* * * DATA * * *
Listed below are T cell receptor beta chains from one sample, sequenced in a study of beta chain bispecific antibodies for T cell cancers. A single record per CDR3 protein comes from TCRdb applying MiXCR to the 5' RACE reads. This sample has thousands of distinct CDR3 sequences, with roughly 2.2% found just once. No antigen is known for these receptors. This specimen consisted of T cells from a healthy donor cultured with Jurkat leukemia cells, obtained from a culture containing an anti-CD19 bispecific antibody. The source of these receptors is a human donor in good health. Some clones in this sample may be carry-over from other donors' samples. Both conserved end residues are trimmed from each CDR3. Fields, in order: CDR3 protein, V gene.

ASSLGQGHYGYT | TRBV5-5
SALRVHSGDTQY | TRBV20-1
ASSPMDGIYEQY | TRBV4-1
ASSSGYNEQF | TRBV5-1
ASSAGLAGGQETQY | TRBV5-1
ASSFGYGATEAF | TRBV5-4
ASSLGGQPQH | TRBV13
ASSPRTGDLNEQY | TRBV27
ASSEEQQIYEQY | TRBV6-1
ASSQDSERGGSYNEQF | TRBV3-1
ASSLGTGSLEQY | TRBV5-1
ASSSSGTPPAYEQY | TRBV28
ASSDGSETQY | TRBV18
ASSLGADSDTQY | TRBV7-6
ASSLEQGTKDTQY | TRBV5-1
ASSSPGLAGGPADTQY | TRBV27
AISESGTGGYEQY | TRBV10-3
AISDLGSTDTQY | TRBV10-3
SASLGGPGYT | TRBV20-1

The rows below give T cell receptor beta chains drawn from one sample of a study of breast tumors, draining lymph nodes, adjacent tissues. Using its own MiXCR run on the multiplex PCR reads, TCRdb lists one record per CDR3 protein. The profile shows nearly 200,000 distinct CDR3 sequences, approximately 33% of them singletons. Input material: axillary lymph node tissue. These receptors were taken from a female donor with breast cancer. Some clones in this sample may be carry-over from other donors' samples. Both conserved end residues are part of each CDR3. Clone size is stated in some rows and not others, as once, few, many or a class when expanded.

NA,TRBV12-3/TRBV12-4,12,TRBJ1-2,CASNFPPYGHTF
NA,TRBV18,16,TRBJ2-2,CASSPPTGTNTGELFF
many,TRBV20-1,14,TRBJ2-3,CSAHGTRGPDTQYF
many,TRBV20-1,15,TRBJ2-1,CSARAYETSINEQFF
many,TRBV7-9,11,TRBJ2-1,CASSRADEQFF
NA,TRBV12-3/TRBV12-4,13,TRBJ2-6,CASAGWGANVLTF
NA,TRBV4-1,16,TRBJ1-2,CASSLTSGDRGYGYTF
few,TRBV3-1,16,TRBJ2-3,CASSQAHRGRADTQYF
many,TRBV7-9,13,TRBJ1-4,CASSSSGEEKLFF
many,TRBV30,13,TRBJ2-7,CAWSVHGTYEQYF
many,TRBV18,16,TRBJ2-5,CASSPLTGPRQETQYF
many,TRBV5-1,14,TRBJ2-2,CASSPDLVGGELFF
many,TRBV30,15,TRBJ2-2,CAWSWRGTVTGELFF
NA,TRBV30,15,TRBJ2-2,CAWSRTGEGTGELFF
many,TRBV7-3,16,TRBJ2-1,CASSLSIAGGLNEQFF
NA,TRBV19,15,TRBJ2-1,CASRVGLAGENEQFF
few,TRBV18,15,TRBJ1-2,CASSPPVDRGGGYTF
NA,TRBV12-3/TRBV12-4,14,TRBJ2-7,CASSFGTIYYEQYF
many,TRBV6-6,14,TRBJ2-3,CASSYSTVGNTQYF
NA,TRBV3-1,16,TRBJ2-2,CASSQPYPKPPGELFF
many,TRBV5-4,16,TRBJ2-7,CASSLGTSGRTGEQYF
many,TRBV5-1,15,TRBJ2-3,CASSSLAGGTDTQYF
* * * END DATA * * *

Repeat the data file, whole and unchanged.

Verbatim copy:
Listed below are T cell receptor beta chains from one sample, sequenced in a study of beta chain bispecific antibodies for T cell cancers. A single record per CDR3 protein comes from TCRdb applying MiXCR to the 5' RACE reads. This sample has thousands of distinct CDR3 sequences, with roughly 2.2% found just once. No antigen is known for these receptors. This specimen consisted of T cells from a healthy donor cultured with Jurkat leukemia cells, obtained from a culture containing an anti-CD19 bispecific antibody. The source of these receptors is a human donor in good health. Some clones in this sample may be carry-over from other donors' samples. Both conserved end residues are trimmed from each CDR3. Fields, in order: CDR3 protein, V gene.

ASSLGQGHYGYT | TRBV5-5
SALRVHSGDTQY | TRBV20-1
ASSPMDGIYEQY | TRBV4-1
ASSSGYNEQF | TRBV5-1
ASSAGLAGGQETQY | TRBV5-1
ASSFGYGATEAF | TRBV5-4
ASSLGGQPQH | TRBV13
ASSPRTGDLNEQY | TRBV27
ASSEEQQIYEQY | TRBV6-1
ASSQDSERGGSYNEQF | TRBV3-1
ASSLGTGSLEQY | TRBV5-1
ASSSSGTPPAYEQY | TRBV28
ASSDGSETQY | TRBV18
ASSLGADSDTQY | TRBV7-6
ASSLEQGTKDTQY | TRBV5-1
ASSSPGLAGGPADTQY | TRBV27
AISESGTGGYEQY | TRBV10-3
AISDLGSTDTQY | TRBV10-3
SASLGGPGYT | TRBV20-1

The rows below give T cell receptor beta chains drawn from one sample of a study of breast tumors, draining lymph nodes, adjacent tissues. Using its own MiXCR run on the multiplex PCR reads, TCRdb lists one record per CDR3 protein. The profile shows nearly 200,000 distinct CDR3 sequences, approximately 33% of them singletons. Input material: axillary lymph node tissue. These receptors were taken from a female donor with breast cancer. Some clones in this sample may be carry-over from other donors' samples. Both conserved end residues are part of each CDR3. Clone size is stated in some rows and not others, as once, few, many or a class when expanded.

NA,TRBV12-3/TRBV12-4,12,TRBJ1-2,CASNFPPYGHTF
NA,TRBV18,16,TRBJ2-2,CASSPPTGTNTGELFF
many,TRBV20-1,14,TRBJ2-3,CSAHGTRGPDTQYF
many,TRBV20-1,15,TRBJ2-1,CSARAYETSINEQFF
many,TRBV7-9,11,TRBJ2-1,CASSRADEQFF
NA,TRBV12-3/TRBV12-4,13,TRBJ2-6,CASAGWGANVLTF
NA,TRBV4-1,16,TRBJ1-2,CASSLTSGDRGYGYTF
few,TRBV3-1,16,TRBJ2-3,CASSQAHRGRADTQYF
many,TRBV7-9,13,TRBJ1-4,CASSSSGEEKLFF
many,TRBV30,13,TRBJ2-7,CAWSVHGTYEQYF
many,TRBV18,16,TRBJ2-5,CASSPLTGPRQETQYF
many,TRBV5-1,14,TRBJ2-2,CASSPDLVGGELFF
many,TRBV30,15,TRBJ2-2,CAWSWRGTVTGELFF
NA,TRBV30,15,TRBJ2-2,CAWSRTGEGTGELFF
many,TRBV7-3,16,TRBJ2-1,CASSLSIAGGLNEQFF
NA,TRBV19,15,TRBJ2-1,CASRVGLAGENEQFF
few,TRBV18,15,TRBJ1-2,CASSPPVDRGGGYTF
NA,TRBV12-3/TRBV12-4,14,TRBJ2-7,CASSFGTIYYEQYF
many,TRBV6-6,14,TRBJ2-3,CASSYSTVGNTQYF
NA,TRBV3-1,16,TRBJ2-2,CASSQPYPKPPGELFF
many,TRBV5-4,16,TRBJ2-7,CASSLGTSGRTGEQYF
many,TRBV5-1,15,TRBJ2-3,CASSSLAGGTDTQYF